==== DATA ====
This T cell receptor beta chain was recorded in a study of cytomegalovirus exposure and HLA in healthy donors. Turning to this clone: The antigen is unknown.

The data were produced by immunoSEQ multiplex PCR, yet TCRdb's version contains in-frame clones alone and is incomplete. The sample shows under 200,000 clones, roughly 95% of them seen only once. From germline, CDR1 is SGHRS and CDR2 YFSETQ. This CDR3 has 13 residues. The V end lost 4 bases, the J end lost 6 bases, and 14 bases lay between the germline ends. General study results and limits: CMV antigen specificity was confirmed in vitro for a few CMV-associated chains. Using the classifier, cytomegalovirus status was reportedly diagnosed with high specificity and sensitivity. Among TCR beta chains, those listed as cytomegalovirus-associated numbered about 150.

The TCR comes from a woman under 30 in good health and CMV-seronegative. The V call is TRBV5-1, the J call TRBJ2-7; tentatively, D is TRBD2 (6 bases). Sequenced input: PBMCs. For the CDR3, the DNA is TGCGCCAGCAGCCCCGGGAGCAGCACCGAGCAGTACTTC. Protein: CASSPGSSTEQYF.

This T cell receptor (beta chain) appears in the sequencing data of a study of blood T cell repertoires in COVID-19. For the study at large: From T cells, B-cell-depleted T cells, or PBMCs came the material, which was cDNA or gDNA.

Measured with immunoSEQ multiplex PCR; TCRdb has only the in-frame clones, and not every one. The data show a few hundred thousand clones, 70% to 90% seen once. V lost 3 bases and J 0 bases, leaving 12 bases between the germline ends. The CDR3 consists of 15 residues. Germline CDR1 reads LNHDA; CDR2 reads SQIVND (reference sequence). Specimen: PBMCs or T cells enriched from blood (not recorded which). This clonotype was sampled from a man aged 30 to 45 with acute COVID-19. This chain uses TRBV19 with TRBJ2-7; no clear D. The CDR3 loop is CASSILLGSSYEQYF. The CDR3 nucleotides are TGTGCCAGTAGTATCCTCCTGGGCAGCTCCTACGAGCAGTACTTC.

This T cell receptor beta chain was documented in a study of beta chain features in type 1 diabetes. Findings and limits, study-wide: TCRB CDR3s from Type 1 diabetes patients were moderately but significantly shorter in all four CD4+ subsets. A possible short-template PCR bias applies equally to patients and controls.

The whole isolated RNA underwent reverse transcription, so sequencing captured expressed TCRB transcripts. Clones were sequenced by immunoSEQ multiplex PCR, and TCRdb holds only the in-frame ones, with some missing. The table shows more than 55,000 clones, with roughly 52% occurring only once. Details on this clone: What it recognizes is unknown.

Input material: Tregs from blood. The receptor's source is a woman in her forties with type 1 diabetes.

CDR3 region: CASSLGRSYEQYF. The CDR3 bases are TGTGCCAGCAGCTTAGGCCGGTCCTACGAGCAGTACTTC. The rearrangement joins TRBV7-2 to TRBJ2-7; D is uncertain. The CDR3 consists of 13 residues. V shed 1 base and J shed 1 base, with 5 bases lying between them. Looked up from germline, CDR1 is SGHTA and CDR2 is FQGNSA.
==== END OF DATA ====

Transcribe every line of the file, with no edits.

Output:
This T cell receptor beta chain was recorded in a study of cytomegalovirus exposure and HLA in healthy donors. Turning to this clone: The antigen is unknown.

The data were produced by immunoSEQ multiplex PCR, yet TCRdb's version contains in-frame clones alone and is incomplete. The sample shows under 200,000 clones, roughly 95% of them seen only once. From germline, CDR1 is SGHRS and CDR2 YFSETQ. This CDR3 has 13 residues. The V end lost 4 bases, the J end lost 6 bases, and 14 bases lay between the germline ends. General study results and limits: CMV antigen specificity was confirmed in vitro for a few CMV-associated chains. Using the classifier, cytomegalovirus status was reportedly diagnosed with high specificity and sensitivity. Among TCR beta chains, those listed as cytomegalovirus-associated numbered about 150.

The TCR comes from a woman under 30 in good health and CMV-seronegative. The V call is TRBV5-1, the J call TRBJ2-7; tentatively, D is TRBD2 (6 bases). Sequenced input: PBMCs. For the CDR3, the DNA is TGCGCCAGCAGCCCCGGGAGCAGCACCGAGCAGTACTTC. Protein: CASSPGSSTEQYF.

This T cell receptor (beta chain) appears in the sequencing data of a study of blood T cell repertoires in COVID-19. For the study at large: From T cells, B-cell-depleted T cells, or PBMCs came the material, which was cDNA or gDNA.

Measured with immunoSEQ multiplex PCR; TCRdb has only the in-frame clones, and not every one. The data show a few hundred thousand clones, 70% to 90% seen once. V lost 3 bases and J 0 bases, leaving 12 bases between the germline ends. The CDR3 consists of 15 residues. Germline CDR1 reads LNHDA; CDR2 reads SQIVND (reference sequence). Specimen: PBMCs or T cells enriched from blood (not recorded which). This clonotype was sampled from a man aged 30 to 45 with acute COVID-19. This chain uses TRBV19 with TRBJ2-7; no clear D. The CDR3 loop is CASSILLGSSYEQYF. The CDR3 nucleotides are TGTGCCAGTAGTATCCTCCTGGGCAGCTCCTACGAGCAGTACTTC.

This T cell receptor beta chain was documented in a study of beta chain features in type 1 diabetes. Findings and limits, study-wide: TCRB CDR3s from Type 1 diabetes patients were moderately but significantly shorter in all four CD4+ subsets. A possible short-template PCR bias applies equally to patients and controls.

The whole isolated RNA underwent reverse transcription, so sequencing captured expressed TCRB transcripts. Clones were sequenced by immunoSEQ multiplex PCR, and TCRdb holds only the in-frame ones, with some missing. The table shows more than 55,000 clones, with roughly 52% occurring only once. Details on this clone: What it recognizes is unknown.

Input material: Tregs from blood. The receptor's source is a woman in her forties with type 1 diabetes.

CDR3 region: CASSLGRSYEQYF. The CDR3 bases are TGTGCCAGCAGCTTAGGCCGGTCCTACGAGCAGTACTTC. The rearrangement joins TRBV7-2 to TRBJ2-7; D is uncertain. The CDR3 consists of 13 residues. V shed 1 base and J shed 1 base, with 5 bases lying between them. Looked up from germline, CDR1 is SGHTA and CDR2 is FQGNSA.